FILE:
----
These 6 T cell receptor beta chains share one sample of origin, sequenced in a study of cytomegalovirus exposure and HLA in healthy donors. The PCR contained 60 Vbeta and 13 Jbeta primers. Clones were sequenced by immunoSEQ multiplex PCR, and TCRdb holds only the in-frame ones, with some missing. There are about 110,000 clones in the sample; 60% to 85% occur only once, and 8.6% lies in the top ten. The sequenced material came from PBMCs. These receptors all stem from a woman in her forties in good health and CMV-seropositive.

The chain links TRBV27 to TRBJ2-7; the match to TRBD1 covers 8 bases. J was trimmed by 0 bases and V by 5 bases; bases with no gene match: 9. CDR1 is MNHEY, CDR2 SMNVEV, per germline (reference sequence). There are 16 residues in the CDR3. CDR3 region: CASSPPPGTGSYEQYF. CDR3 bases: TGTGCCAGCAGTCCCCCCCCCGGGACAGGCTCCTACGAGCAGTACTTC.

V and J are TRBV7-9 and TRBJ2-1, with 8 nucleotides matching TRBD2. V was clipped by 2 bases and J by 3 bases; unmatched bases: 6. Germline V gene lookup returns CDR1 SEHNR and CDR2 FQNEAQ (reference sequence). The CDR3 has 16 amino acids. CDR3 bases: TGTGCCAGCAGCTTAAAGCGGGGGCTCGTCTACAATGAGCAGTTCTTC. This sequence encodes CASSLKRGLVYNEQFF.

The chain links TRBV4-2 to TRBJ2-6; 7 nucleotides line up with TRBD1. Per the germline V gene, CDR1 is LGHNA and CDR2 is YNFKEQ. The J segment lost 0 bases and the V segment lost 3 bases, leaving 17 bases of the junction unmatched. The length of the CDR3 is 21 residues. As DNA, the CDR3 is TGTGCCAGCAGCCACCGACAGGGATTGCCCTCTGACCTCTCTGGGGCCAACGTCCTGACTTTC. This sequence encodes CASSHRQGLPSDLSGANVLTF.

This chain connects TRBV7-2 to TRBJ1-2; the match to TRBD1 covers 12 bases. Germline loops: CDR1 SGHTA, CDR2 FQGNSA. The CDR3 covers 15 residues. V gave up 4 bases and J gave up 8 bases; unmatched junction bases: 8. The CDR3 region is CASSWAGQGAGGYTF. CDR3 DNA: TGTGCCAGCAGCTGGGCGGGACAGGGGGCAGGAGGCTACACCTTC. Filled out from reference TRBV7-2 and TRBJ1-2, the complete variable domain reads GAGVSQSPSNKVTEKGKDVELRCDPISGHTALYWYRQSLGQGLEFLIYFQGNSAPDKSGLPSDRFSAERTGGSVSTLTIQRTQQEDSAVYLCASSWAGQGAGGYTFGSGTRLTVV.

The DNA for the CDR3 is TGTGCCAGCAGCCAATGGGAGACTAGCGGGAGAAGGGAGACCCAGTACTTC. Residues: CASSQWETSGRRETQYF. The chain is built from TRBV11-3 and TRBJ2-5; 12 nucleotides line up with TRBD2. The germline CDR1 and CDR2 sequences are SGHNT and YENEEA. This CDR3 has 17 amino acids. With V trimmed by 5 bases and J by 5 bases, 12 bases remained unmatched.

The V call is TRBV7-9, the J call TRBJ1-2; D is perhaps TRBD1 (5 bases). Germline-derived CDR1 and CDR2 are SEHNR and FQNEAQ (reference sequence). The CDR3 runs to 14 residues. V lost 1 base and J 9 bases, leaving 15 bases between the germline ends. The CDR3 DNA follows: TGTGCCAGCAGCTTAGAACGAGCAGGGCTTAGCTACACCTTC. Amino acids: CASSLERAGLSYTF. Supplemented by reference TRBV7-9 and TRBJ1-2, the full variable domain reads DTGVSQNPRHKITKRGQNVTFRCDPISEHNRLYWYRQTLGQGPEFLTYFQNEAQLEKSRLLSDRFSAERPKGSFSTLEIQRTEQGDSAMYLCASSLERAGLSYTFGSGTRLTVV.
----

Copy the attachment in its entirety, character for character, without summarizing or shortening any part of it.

These 6 T cell receptor beta chains share one sample of origin, sequenced in a study of cytomegalovirus exposure and HLA in healthy donors. The PCR contained 60 Vbeta and 13 Jbeta primers. Clones were sequenced by immunoSEQ multiplex PCR, and TCRdb holds only the in-frame ones, with some missing. There are about 110,000 clones in the sample; 60% to 85% occur only once, and 8.6% lies in the top ten. The sequenced material came from PBMCs. These receptors all stem from a woman in her forties in good health and CMV-seropositive.

The chain links TRBV27 to TRBJ2-7; the match to TRBD1 covers 8 bases. J was trimmed by 0 bases and V by 5 bases; bases with no gene match: 9. CDR1 is MNHEY, CDR2 SMNVEV, per germline (reference sequence). There are 16 residues in the CDR3. CDR3 region: CASSPPPGTGSYEQYF. CDR3 bases: TGTGCCAGCAGTCCCCCCCCCGGGACAGGCTCCTACGAGCAGTACTTC.

V and J are TRBV7-9 and TRBJ2-1, with 8 nucleotides matching TRBD2. V was clipped by 2 bases and J by 3 bases; unmatched bases: 6. Germline V gene lookup returns CDR1 SEHNR and CDR2 FQNEAQ (reference sequence). The CDR3 has 16 amino acids. CDR3 bases: TGTGCCAGCAGCTTAAAGCGGGGGCTCGTCTACAATGAGCAGTTCTTC. This sequence encodes CASSLKRGLVYNEQFF.

The chain links TRBV4-2 to TRBJ2-6; 7 nucleotides line up with TRBD1. Per the germline V gene, CDR1 is LGHNA and CDR2 is YNFKEQ. The J segment lost 0 bases and the V segment lost 3 bases, leaving 17 bases of the junction unmatched. The length of the CDR3 is 21 residues. As DNA, the CDR3 is TGTGCCAGCAGCCACCGACAGGGATTGCCCTCTGACCTCTCTGGGGCCAACGTCCTGACTTTC. This sequence encodes CASSHRQGLPSDLSGANVLTF.

This chain connects TRBV7-2 to TRBJ1-2; the match to TRBD1 covers 12 bases. Germline loops: CDR1 SGHTA, CDR2 FQGNSA. The CDR3 covers 15 residues. V gave up 4 bases and J gave up 8 bases; unmatched junction bases: 8. The CDR3 region is CASSWAGQGAGGYTF. CDR3 DNA: TGTGCCAGCAGCTGGGCGGGACAGGGGGCAGGAGGCTACACCTTC. Filled out from reference TRBV7-2 and TRBJ1-2, the complete variable domain reads GAGVSQSPSNKVTEKGKDVELRCDPISGHTALYWYRQSLGQGLEFLIYFQGNSAPDKSGLPSDRFSAERTGGSVSTLTIQRTQQEDSAVYLCASSWAGQGAGGYTFGSGTRLTVV.

The DNA for the CDR3 is TGTGCCAGCAGCCAATGGGAGACTAGCGGGAGAAGGGAGACCCAGTACTTC. Residues: CASSQWETSGRRETQYF. The chain is built from TRBV11-3 and TRBJ2-5; 12 nucleotides line up with TRBD2. The germline CDR1 and CDR2 sequences are SGHNT and YENEEA. This CDR3 has 17 amino acids. With V trimmed by 5 bases and J by 5 bases, 12 bases remained unmatched.

The V call is TRBV7-9, the J call TRBJ1-2; D is perhaps TRBD1 (5 bases). Germline-derived CDR1 and CDR2 are SEHNR and FQNEAQ (reference sequence). The CDR3 runs to 14 residues. V lost 1 base and J 9 bases, leaving 15 bases between the germline ends. The CDR3 DNA follows: TGTGCCAGCAGCTTAGAACGAGCAGGGCTTAGCTACACCTTC. Amino acids: CASSLERAGLSYTF. Supplemented by reference TRBV7-9 and TRBJ1-2, the full variable domain reads DTGVSQNPRHKITKRGQNVTFRCDPISEHNRLYWYRQTLGQGPEFLTYFQNEAQLEKSRLLSDRFSAERPKGSFSTLEIQRTEQGDSAMYLCASSLERAGLSYTFGSGTRLTVV.